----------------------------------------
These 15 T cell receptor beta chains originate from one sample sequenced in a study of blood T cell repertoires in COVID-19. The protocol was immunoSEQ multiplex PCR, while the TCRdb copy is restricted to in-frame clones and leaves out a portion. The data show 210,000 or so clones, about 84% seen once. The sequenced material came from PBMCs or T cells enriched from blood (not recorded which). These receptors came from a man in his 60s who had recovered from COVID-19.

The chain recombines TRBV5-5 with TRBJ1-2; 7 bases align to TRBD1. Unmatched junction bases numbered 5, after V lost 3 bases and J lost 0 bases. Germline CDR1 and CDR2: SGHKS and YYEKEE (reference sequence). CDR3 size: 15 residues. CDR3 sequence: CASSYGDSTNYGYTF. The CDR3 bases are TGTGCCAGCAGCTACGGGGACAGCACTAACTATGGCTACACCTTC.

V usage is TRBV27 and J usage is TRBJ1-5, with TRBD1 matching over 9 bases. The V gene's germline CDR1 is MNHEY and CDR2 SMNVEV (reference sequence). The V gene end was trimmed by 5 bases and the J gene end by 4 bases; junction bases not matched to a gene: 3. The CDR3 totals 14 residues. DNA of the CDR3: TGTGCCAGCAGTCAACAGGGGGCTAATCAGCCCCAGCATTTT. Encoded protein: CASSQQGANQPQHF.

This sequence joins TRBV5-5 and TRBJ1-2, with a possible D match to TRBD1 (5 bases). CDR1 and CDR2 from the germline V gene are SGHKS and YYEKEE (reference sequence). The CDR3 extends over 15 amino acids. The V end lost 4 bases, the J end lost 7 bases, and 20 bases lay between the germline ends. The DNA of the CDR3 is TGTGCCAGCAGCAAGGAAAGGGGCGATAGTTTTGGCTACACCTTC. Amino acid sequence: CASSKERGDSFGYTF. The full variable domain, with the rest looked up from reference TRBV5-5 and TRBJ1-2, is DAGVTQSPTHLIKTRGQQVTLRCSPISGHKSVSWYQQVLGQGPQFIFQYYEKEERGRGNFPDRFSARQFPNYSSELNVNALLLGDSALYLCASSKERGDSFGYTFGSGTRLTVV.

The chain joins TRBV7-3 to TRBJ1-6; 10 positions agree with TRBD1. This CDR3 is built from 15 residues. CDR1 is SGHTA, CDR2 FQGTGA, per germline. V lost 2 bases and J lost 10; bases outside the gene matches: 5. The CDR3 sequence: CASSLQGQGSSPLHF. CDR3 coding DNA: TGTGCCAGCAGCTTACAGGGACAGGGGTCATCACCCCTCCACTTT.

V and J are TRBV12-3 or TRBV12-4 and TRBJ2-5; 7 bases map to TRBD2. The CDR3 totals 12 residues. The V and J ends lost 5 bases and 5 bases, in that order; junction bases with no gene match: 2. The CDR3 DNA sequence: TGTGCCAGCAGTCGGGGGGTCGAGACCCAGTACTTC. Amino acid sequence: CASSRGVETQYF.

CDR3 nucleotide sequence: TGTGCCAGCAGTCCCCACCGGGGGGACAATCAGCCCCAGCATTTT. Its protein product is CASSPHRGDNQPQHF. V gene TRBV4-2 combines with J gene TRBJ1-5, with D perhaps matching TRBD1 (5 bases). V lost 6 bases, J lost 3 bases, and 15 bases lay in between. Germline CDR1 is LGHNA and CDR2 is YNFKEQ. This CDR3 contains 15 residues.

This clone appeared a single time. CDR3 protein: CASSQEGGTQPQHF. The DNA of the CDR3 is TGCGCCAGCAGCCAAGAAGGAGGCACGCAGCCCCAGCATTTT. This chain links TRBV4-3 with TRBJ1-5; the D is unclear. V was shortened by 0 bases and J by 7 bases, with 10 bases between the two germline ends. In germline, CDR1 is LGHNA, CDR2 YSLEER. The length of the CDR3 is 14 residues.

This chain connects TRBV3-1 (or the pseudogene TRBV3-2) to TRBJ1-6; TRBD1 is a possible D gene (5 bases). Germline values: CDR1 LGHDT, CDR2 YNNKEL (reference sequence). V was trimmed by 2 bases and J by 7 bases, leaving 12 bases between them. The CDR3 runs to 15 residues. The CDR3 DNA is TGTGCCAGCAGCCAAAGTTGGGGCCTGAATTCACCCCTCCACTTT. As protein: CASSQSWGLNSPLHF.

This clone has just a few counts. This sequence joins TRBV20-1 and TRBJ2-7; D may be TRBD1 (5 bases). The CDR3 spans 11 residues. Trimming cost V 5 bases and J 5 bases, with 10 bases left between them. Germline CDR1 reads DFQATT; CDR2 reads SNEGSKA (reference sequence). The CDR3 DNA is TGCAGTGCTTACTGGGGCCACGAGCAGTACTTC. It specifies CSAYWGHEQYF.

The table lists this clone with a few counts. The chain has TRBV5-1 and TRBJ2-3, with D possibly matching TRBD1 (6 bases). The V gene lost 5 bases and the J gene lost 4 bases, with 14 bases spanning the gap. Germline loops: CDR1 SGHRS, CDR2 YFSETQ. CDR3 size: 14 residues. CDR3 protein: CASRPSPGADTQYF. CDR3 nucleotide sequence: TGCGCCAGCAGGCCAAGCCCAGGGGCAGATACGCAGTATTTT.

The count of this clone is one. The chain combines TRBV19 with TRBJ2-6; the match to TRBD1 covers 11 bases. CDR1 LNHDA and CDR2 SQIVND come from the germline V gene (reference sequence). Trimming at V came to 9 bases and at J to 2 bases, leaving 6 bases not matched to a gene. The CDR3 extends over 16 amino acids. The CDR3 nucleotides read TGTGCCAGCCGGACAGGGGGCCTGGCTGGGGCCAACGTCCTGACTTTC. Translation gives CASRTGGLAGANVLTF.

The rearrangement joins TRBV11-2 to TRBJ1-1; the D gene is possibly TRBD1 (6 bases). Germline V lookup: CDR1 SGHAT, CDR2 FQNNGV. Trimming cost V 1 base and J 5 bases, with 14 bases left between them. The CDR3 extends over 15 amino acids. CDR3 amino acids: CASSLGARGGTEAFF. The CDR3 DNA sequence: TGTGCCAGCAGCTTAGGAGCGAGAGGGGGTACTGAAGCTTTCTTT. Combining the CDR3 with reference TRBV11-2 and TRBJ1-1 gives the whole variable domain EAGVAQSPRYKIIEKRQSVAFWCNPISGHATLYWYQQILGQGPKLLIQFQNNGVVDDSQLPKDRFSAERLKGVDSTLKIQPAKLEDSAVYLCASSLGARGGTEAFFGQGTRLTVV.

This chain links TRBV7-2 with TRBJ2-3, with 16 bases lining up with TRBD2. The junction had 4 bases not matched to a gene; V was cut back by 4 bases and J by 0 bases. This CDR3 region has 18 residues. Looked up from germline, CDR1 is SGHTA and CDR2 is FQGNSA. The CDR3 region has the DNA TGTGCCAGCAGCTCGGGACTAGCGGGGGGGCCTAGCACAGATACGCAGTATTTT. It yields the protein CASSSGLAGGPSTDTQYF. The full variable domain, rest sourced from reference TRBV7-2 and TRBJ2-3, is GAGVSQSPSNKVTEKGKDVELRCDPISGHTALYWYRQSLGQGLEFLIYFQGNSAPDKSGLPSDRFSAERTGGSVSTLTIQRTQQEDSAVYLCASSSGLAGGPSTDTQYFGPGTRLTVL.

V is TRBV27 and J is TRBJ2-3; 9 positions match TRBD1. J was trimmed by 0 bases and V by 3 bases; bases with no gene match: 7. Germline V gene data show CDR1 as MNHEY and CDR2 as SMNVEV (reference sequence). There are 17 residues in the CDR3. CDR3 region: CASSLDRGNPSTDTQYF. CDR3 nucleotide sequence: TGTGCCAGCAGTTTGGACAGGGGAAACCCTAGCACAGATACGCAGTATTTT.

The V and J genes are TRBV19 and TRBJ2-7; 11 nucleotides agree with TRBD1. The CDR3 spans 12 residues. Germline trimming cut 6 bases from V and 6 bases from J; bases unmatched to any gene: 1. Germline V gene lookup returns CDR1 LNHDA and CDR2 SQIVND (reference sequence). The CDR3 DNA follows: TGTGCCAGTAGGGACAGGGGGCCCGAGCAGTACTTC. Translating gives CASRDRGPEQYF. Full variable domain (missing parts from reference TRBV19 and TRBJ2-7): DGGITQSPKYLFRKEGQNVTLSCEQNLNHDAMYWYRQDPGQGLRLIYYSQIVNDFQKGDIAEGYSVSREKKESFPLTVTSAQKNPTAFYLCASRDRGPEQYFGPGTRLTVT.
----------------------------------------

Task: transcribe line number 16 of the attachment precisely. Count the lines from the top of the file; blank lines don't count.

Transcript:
The V and J genes are TRBV19 and TRBJ2-7; 11 nucleotides agree with TRBD1. The CDR3 spans 12 residues. Germline trimming cut 6 bases from V and 6 bases from J; bases unmatched to any gene: 1. Germline V gene lookup returns CDR1 LNHDA and CDR2 SQIVND (reference sequence). The CDR3 DNA follows: TGTGCCAGTAGGGACAGGGGGCCCGAGCAGTACTTC. Translating gives CASRDRGPEQYF. Full variable domain (missing parts from reference TRBV19 and TRBJ2-7): DGGITQSPKYLFRKEGQNVTLSCEQNLNHDAMYWYRQDPGQGLRLIYYSQIVNDFQKGDIAEGYSVSREKKESFPLTVTSAQKNPTAFYLCASRDRGPEQYFGPGTRLTVT.